Based on PE5, the S&P 500 is at an average multiple. As such, there is no reason to avoid the market. 5 year returns might reasonably be expected to be in the 6% area, consisting of 2% inflation, 2% real GDP growth, and 2% dividends, plus a little financial engineering.

    As far as individual stock selection, this analysis suggests I should be increasing my estimate of the PE5 multiple that would represent FMV for high quality, defined as companies that have little or no risk of getting in trouble financially. Perhaps 22 or 23. Then the exit on price point could be moved up to 27 or 28. The buy below point would be more like 18 or 19.

    Of course there are industries that seem to trade at chronically low PE's, it should be noted that Graham discussed the issue and compared it to dress lengths, how wide is your tie or lapel, etc.

    Nov 13 7:39 PM | Link | Comment!
  • Resisting The Urge To Chase Railroads Higher

    After news that Canadian Pacific made overtures to CSX (NYSE:CSX), railroads have been trading higher. I'm resisting the urge to chase, for the following reasons.

    Regulation

    Railroads are a natural monopoly, and as such naturally subject to regulation in the public interest. We don't want to go back to "All-the traffic-will-bear."

    Railroad regulation got badly out of hand, and the ICC (Interstate Commerce Committee) virtually strangled the industry until it was put to death and replace by the STB (Surface Transportation Bureau).

    But as a natural monopoly the facts of life are, nobody is going to permit the excessive concentration of economic power. It just isn't going to happen.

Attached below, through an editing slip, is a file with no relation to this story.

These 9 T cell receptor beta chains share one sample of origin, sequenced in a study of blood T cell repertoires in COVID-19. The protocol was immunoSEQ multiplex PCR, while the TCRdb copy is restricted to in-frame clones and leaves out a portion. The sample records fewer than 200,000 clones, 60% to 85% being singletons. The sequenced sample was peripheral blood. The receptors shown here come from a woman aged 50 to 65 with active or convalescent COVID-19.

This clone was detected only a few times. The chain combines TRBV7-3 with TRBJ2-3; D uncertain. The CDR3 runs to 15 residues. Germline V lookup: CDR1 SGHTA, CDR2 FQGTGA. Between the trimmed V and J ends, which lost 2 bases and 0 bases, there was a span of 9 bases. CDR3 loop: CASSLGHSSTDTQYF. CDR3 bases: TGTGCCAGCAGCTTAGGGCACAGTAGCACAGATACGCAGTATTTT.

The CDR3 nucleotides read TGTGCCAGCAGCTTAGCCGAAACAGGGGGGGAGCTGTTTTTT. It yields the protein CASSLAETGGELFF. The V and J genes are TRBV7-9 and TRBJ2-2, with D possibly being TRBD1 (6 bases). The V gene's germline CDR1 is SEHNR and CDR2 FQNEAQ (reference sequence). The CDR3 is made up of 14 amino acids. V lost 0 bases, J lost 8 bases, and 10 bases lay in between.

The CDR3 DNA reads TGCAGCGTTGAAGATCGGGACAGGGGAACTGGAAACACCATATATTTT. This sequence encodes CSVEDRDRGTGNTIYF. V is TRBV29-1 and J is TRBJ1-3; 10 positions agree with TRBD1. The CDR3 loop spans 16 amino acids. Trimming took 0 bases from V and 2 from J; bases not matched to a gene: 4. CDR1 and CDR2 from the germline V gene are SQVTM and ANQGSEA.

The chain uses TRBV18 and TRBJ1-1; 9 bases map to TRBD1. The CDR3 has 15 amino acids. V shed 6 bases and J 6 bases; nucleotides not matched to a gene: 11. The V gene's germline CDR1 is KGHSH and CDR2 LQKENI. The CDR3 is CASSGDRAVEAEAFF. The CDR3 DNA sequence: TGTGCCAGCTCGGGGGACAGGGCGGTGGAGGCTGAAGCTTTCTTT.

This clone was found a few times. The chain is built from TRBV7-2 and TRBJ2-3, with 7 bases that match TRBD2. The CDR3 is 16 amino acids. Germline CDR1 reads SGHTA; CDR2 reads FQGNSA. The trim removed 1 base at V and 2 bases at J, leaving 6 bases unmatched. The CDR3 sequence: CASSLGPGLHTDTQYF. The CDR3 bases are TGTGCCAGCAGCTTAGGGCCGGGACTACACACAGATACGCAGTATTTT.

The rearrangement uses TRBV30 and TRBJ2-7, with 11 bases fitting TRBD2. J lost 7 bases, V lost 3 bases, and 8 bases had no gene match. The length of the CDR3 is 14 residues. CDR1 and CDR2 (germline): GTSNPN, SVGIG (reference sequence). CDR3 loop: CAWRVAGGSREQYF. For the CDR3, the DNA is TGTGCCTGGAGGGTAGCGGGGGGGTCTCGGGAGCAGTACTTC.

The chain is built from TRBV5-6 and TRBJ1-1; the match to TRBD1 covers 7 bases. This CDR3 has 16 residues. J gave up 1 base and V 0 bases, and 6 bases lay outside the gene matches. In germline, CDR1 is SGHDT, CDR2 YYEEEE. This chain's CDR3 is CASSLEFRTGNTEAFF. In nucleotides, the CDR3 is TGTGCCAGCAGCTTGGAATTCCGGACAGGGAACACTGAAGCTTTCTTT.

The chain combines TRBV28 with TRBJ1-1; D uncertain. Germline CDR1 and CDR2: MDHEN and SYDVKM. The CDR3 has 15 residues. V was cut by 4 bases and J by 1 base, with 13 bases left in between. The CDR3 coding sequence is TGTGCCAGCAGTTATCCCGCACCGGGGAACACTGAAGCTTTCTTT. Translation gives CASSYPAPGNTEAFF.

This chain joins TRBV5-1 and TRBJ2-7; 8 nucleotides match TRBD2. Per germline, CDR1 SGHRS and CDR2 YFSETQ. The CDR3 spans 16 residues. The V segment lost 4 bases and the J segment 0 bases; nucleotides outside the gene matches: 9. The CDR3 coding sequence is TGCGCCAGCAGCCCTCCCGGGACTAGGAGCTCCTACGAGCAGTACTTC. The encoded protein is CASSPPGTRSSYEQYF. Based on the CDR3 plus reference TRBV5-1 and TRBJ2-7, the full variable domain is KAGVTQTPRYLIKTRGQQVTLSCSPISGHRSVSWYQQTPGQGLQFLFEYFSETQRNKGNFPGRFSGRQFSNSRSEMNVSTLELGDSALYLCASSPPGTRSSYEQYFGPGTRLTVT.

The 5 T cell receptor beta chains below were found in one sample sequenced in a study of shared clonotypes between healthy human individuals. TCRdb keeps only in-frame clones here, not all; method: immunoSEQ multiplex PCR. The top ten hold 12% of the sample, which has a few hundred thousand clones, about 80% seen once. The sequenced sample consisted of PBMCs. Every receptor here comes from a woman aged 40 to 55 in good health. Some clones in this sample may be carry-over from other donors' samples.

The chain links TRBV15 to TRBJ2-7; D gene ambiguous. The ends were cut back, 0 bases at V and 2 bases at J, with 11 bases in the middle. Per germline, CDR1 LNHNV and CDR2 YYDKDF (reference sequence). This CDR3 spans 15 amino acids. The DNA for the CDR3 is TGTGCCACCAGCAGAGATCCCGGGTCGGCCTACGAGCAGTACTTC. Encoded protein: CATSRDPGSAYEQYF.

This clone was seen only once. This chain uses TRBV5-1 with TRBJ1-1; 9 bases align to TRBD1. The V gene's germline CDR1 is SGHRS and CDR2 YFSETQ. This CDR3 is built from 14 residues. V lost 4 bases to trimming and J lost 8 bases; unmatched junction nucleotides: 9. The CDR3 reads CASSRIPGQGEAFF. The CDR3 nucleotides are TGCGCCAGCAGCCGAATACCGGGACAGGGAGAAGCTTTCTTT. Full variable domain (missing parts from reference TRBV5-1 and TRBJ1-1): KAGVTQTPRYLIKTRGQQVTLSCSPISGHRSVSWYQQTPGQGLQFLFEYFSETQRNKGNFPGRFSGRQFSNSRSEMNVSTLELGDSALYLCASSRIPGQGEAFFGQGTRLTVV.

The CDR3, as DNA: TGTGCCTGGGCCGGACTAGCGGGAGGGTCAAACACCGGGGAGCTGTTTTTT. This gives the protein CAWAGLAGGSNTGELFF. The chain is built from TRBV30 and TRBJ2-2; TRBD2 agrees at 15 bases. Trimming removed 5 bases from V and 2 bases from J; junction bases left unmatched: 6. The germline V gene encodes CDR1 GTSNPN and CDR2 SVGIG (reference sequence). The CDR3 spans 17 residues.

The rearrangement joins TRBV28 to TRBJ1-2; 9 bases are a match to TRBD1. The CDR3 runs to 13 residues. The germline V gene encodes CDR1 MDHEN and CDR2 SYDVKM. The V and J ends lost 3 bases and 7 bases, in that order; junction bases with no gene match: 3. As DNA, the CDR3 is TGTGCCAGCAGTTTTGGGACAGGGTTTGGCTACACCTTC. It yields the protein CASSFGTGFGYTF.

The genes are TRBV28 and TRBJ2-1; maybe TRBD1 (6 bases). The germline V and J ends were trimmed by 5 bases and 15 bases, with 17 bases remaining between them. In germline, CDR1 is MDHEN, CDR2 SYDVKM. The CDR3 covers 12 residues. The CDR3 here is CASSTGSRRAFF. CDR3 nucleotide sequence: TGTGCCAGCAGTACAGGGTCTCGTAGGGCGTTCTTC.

Farmers and oilmen are competing for the existing capacity on CSX's lines. There is a bumper crop of grain, and an oil boom going on. The company is valiantly trying to serve these two constituencies, and not meeting expectations. And, shades of The Octopus, farmers will suffer economically as their crops don't get shipped to market timely.

    With that as a background, whatever approvals are required will not be forthcoming. What is coming down is more capex, to meet customer requirements.

    Capex

    I've invested in railroads based on a strategy that focused on companies that were investing in their own growth, either by capex or R&D. That has worked out well. However, prices now reflect the power of the cycle of investment and profit.

    After starting with Norfolk Southern (NYSE:NSC) I moved along to CSX, basically under the rationale to take a turn on something similar.

    The market as a general rule doesn't like capex, a factor that could easily rear its head in the event of a slowdown in the economy leading to a slowdown in rail shipments.

    An Options Strategy

    CSX has been a natural for the covered LEAPS strategy. Here are my trades to date, with the profit that will be earned if the stock stays above $32.50 until the November expiration of the covered call:

    (click to enlarge)

    I'll be happy if called away at $32.50. I don't think the prospects of an acquisition here are worth speculating on.

    Disclosure: The author is long CSX.

    Additional disclosure: As a retail investor, I don't give advice. I blog to expose my investment thinking and process to critical examination and comment by readers, in the hope that we will become better investors.

    Oct 13 11:26 AM | Link | 1 Comment